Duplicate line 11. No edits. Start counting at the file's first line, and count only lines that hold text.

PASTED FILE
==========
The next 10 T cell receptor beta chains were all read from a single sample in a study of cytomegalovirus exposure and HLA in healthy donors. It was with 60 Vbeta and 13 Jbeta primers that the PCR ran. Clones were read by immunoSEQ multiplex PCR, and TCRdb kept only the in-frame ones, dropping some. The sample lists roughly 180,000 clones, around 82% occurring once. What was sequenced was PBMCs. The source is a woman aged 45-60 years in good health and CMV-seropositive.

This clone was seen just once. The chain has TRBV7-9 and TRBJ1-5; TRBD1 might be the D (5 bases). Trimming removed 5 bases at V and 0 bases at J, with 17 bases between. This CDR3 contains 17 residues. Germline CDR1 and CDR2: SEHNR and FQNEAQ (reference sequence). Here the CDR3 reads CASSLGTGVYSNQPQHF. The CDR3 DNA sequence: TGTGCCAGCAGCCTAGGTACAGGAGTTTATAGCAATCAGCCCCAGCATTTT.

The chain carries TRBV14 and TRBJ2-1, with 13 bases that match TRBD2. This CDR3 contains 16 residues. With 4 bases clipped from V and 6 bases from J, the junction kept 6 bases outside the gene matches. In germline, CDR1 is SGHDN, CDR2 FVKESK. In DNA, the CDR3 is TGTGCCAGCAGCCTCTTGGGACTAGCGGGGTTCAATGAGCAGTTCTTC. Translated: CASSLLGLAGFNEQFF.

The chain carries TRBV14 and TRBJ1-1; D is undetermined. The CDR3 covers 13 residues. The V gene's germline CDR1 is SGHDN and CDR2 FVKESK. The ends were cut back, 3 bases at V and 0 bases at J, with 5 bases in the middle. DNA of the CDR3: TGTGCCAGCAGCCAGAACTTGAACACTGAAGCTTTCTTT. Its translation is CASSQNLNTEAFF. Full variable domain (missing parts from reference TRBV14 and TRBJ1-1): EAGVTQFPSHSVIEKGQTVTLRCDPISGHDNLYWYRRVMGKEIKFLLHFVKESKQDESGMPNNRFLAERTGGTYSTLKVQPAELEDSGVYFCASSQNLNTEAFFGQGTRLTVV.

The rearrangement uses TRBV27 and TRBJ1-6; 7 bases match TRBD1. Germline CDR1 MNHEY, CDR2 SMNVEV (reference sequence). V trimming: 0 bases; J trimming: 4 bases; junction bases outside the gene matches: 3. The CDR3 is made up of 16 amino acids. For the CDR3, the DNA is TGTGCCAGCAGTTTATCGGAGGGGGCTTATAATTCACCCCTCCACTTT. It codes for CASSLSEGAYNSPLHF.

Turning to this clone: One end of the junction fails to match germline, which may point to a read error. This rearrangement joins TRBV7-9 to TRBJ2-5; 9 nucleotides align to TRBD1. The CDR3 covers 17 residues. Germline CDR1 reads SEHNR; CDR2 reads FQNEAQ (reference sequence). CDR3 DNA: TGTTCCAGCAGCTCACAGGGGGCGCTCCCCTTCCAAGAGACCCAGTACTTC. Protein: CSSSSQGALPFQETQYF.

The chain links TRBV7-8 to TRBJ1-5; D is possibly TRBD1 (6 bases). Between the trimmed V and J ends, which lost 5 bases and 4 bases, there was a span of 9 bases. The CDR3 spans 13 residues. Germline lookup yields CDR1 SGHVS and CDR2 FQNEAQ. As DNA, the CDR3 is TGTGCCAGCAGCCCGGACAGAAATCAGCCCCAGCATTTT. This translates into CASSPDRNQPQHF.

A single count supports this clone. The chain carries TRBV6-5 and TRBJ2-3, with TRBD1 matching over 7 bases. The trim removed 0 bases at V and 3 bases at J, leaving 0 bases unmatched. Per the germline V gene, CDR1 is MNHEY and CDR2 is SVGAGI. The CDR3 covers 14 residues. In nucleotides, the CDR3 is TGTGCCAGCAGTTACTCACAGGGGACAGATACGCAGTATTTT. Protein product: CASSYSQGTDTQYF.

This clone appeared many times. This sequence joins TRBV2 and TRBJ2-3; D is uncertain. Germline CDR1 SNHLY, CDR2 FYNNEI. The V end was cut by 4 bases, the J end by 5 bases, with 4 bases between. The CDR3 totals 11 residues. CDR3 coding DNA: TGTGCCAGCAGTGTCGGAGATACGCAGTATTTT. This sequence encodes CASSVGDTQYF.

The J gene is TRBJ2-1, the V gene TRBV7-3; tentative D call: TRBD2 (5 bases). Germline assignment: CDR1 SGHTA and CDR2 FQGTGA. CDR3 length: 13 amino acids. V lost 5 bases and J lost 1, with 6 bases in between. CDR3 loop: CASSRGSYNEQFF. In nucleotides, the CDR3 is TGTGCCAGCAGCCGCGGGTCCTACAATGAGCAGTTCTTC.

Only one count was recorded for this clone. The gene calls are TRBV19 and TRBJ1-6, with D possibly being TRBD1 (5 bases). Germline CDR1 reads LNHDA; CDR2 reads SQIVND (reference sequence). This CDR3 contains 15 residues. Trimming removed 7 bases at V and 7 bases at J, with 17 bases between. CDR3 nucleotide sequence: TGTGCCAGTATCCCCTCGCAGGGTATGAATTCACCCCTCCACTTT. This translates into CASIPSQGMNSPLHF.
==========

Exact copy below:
Only one count was recorded for this clone. The gene calls are TRBV19 and TRBJ1-6, with D possibly being TRBD1 (5 bases). Germline CDR1 reads LNHDA; CDR2 reads SQIVND (reference sequence). This CDR3 contains 15 residues. Trimming removed 7 bases at V and 7 bases at J, with 17 bases between. CDR3 nucleotide sequence: TGTGCCAGTATCCCCTCGCAGGGTATGAATTCACCCCTCCACTTT. This translates into CASIPSQGMNSPLHF.